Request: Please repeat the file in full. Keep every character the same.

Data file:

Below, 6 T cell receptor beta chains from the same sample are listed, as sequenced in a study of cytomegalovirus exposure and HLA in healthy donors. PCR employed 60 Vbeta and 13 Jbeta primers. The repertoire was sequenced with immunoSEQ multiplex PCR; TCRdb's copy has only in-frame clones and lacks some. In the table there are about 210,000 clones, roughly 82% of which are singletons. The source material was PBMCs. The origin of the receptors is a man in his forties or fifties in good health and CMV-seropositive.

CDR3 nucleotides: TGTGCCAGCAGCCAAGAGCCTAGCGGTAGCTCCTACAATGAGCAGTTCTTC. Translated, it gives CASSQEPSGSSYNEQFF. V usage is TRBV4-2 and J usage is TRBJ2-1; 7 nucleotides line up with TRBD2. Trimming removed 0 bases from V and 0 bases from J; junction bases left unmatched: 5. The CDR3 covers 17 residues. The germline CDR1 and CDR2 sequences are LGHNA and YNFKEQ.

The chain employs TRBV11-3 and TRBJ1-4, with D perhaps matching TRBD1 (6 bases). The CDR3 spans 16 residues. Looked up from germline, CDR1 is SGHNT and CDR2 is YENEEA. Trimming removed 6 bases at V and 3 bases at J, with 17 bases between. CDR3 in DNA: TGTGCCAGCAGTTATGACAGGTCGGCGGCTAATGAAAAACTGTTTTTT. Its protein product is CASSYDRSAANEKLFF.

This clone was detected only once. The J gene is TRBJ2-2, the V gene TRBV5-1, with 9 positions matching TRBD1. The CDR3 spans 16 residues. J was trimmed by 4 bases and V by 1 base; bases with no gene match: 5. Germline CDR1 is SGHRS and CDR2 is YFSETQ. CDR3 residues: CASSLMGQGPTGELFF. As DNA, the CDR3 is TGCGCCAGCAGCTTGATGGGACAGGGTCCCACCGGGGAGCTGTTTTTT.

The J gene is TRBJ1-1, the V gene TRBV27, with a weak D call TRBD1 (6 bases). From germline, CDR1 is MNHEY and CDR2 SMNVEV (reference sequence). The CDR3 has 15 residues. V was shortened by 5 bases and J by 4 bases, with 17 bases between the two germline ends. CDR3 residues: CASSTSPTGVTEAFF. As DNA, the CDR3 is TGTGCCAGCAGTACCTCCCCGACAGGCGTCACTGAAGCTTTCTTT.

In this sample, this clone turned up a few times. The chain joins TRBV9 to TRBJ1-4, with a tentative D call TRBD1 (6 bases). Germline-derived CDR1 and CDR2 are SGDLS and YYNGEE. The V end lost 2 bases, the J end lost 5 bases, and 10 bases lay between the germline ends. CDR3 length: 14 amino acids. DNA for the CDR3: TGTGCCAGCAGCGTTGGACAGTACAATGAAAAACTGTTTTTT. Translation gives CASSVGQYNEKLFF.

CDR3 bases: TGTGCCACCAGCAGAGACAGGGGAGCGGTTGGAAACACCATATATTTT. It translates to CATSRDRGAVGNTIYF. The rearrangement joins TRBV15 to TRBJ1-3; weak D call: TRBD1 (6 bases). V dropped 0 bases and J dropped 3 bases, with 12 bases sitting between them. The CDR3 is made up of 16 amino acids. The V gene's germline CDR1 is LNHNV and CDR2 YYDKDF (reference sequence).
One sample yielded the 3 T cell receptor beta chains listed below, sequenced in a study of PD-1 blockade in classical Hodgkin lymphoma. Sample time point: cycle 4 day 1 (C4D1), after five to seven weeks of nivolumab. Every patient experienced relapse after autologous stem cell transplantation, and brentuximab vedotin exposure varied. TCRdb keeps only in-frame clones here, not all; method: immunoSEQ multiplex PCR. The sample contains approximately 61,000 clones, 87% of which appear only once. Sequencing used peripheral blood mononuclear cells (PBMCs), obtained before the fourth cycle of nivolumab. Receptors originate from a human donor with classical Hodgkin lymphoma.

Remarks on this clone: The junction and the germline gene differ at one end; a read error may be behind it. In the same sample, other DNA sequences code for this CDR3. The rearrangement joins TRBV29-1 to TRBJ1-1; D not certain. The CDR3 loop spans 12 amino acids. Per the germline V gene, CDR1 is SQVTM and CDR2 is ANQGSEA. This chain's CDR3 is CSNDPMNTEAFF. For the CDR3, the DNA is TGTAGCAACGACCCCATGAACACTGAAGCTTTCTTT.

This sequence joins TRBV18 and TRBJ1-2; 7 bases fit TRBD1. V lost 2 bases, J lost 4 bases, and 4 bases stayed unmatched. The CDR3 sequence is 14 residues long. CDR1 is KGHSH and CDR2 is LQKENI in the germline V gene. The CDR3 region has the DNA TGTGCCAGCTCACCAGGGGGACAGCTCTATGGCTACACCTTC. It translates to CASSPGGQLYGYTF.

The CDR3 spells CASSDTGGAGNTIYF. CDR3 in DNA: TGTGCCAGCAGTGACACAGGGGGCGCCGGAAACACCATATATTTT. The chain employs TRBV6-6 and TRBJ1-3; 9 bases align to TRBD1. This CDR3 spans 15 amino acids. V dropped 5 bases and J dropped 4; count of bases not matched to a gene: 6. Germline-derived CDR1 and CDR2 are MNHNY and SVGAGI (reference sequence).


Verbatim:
Below, 6 T cell receptor beta chains from the same sample are listed, as sequenced in a study of cytomegalovirus exposure and HLA in healthy donors. PCR employed 60 Vbeta and 13 Jbeta primers. The repertoire was sequenced with immunoSEQ multiplex PCR; TCRdb's copy has only in-frame clones and lacks some. In the table there are about 210,000 clones, roughly 82% of which are singletons. The source material was PBMCs. The origin of the receptors is a man in his forties or fifties in good health and CMV-seropositive.

CDR3 nucleotides: TGTGCCAGCAGCCAAGAGCCTAGCGGTAGCTCCTACAATGAGCAGTTCTTC. Translated, it gives CASSQEPSGSSYNEQFF. V usage is TRBV4-2 and J usage is TRBJ2-1; 7 nucleotides line up with TRBD2. Trimming removed 0 bases from V and 0 bases from J; junction bases left unmatched: 5. The CDR3 covers 17 residues. The germline CDR1 and CDR2 sequences are LGHNA and YNFKEQ.

The chain employs TRBV11-3 and TRBJ1-4, with D perhaps matching TRBD1 (6 bases). The CDR3 spans 16 residues. Looked up from germline, CDR1 is SGHNT and CDR2 is YENEEA. Trimming removed 6 bases at V and 3 bases at J, with 17 bases between. CDR3 in DNA: TGTGCCAGCAGTTATGACAGGTCGGCGGCTAATGAAAAACTGTTTTTT. Its protein product is CASSYDRSAANEKLFF.

This clone was detected only once. The J gene is TRBJ2-2, the V gene TRBV5-1, with 9 positions matching TRBD1. The CDR3 spans 16 residues. J was trimmed by 4 bases and V by 1 base; bases with no gene match: 5. Germline CDR1 is SGHRS and CDR2 is YFSETQ. CDR3 residues: CASSLMGQGPTGELFF. As DNA, the CDR3 is TGCGCCAGCAGCTTGATGGGACAGGGTCCCACCGGGGAGCTGTTTTTT.

The J gene is TRBJ1-1, the V gene TRBV27, with a weak D call TRBD1 (6 bases). From germline, CDR1 is MNHEY and CDR2 SMNVEV (reference sequence). The CDR3 has 15 residues. V was shortened by 5 bases and J by 4 bases, with 17 bases between the two germline ends. CDR3 residues: CASSTSPTGVTEAFF. As DNA, the CDR3 is TGTGCCAGCAGTACCTCCCCGACAGGCGTCACTGAAGCTTTCTTT.

In this sample, this clone turned up a few times. The chain joins TRBV9 to TRBJ1-4, with a tentative D call TRBD1 (6 bases). Germline-derived CDR1 and CDR2 are SGDLS and YYNGEE. The V end lost 2 bases, the J end lost 5 bases, and 10 bases lay between the germline ends. CDR3 length: 14 amino acids. DNA for the CDR3: TGTGCCAGCAGCGTTGGACAGTACAATGAAAAACTGTTTTTT. Translation gives CASSVGQYNEKLFF.

CDR3 bases: TGTGCCACCAGCAGAGACAGGGGAGCGGTTGGAAACACCATATATTTT. It translates to CATSRDRGAVGNTIYF. The rearrangement joins TRBV15 to TRBJ1-3; weak D call: TRBD1 (6 bases). V dropped 0 bases and J dropped 3 bases, with 12 bases sitting between them. The CDR3 is made up of 16 amino acids. The V gene's germline CDR1 is LNHNV and CDR2 YYDKDF (reference sequence).
One sample yielded the 3 T cell receptor beta chains listed below, sequenced in a study of PD-1 blockade in classical Hodgkin lymphoma. Sample time point: cycle 4 day 1 (C4D1), after five to seven weeks of nivolumab. Every patient experienced relapse after autologous stem cell transplantation, and brentuximab vedotin exposure varied. TCRdb keeps only in-frame clones here, not all; method: immunoSEQ multiplex PCR. The sample contains approximately 61,000 clones, 87% of which appear only once. Sequencing used peripheral blood mononuclear cells (PBMCs), obtained before the fourth cycle of nivolumab. Receptors originate from a human donor with classical Hodgkin lymphoma.

Remarks on this clone: The junction and the germline gene differ at one end; a read error may be behind it. In the same sample, other DNA sequences code for this CDR3. The rearrangement joins TRBV29-1 to TRBJ1-1; D not certain. The CDR3 loop spans 12 amino acids. Per the germline V gene, CDR1 is SQVTM and CDR2 is ANQGSEA. This chain's CDR3 is CSNDPMNTEAFF. For the CDR3, the DNA is TGTAGCAACGACCCCATGAACACTGAAGCTTTCTTT.

This sequence joins TRBV18 and TRBJ1-2; 7 bases fit TRBD1. V lost 2 bases, J lost 4 bases, and 4 bases stayed unmatched. The CDR3 sequence is 14 residues long. CDR1 is KGHSH and CDR2 is LQKENI in the germline V gene. The CDR3 region has the DNA TGTGCCAGCTCACCAGGGGGACAGCTCTATGGCTACACCTTC. It translates to CASSPGGQLYGYTF.

The CDR3 spells CASSDTGGAGNTIYF. CDR3 in DNA: TGTGCCAGCAGTGACACAGGGGGCGCCGGAAACACCATATATTTT. The chain employs TRBV6-6 and TRBJ1-3; 9 bases align to TRBD1. This CDR3 spans 15 amino acids. V dropped 5 bases and J dropped 4; count of bases not matched to a gene: 6. Germline-derived CDR1 and CDR2 are MNHNY and SVGAGI (reference sequence).